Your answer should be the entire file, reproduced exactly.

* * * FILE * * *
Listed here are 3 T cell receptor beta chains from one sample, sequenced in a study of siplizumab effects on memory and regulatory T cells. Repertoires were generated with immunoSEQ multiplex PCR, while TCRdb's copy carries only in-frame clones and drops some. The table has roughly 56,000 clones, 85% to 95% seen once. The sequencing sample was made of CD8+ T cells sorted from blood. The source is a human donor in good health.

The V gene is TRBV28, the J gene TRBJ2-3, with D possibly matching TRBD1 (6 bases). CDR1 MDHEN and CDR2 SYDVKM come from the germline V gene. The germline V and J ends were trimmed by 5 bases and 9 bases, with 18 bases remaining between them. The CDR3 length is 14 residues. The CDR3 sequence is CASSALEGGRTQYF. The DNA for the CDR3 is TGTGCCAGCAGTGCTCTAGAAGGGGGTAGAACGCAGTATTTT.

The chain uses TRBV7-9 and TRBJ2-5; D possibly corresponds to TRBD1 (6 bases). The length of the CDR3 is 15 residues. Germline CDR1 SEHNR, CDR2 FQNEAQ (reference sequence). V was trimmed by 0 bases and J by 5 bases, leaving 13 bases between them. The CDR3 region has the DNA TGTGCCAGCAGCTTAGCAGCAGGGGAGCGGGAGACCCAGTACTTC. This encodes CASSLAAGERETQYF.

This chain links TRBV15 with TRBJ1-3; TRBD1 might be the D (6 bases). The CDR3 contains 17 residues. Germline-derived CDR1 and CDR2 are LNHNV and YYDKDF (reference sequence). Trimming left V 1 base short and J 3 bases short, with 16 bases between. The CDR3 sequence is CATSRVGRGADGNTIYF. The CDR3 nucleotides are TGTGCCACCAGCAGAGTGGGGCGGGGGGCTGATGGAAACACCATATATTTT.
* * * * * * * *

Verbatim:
Listed here are 3 T cell receptor beta chains from one sample, sequenced in a study of siplizumab effects on memory and regulatory T cells. Repertoires were generated with immunoSEQ multiplex PCR, while TCRdb's copy carries only in-frame clones and drops some. The table has roughly 56,000 clones, 85% to 95% seen once. The sequencing sample was made of CD8+ T cells sorted from blood. The source is a human donor in good health.

The V gene is TRBV28, the J gene TRBJ2-3, with D possibly matching TRBD1 (6 bases). CDR1 MDHEN and CDR2 SYDVKM come from the germline V gene. The germline V and J ends were trimmed by 5 bases and 9 bases, with 18 bases remaining between them. The CDR3 length is 14 residues. The CDR3 sequence is CASSALEGGRTQYF. The DNA for the CDR3 is TGTGCCAGCAGTGCTCTAGAAGGGGGTAGAACGCAGTATTTT.

The chain uses TRBV7-9 and TRBJ2-5; D possibly corresponds to TRBD1 (6 bases). The length of the CDR3 is 15 residues. Germline CDR1 SEHNR, CDR2 FQNEAQ (reference sequence). V was trimmed by 0 bases and J by 5 bases, leaving 13 bases between them. The CDR3 region has the DNA TGTGCCAGCAGCTTAGCAGCAGGGGAGCGGGAGACCCAGTACTTC. This encodes CASSLAAGERETQYF.

This chain links TRBV15 with TRBJ1-3; TRBD1 might be the D (6 bases). The CDR3 contains 17 residues. Germline-derived CDR1 and CDR2 are LNHNV and YYDKDF (reference sequence). Trimming left V 1 base short and J 3 bases short, with 16 bases between. The CDR3 sequence is CATSRVGRGADGNTIYF. The CDR3 nucleotides are TGTGCCACCAGCAGAGTGGGGCGGGGGGCTGATGGAAACACCATATATTTT.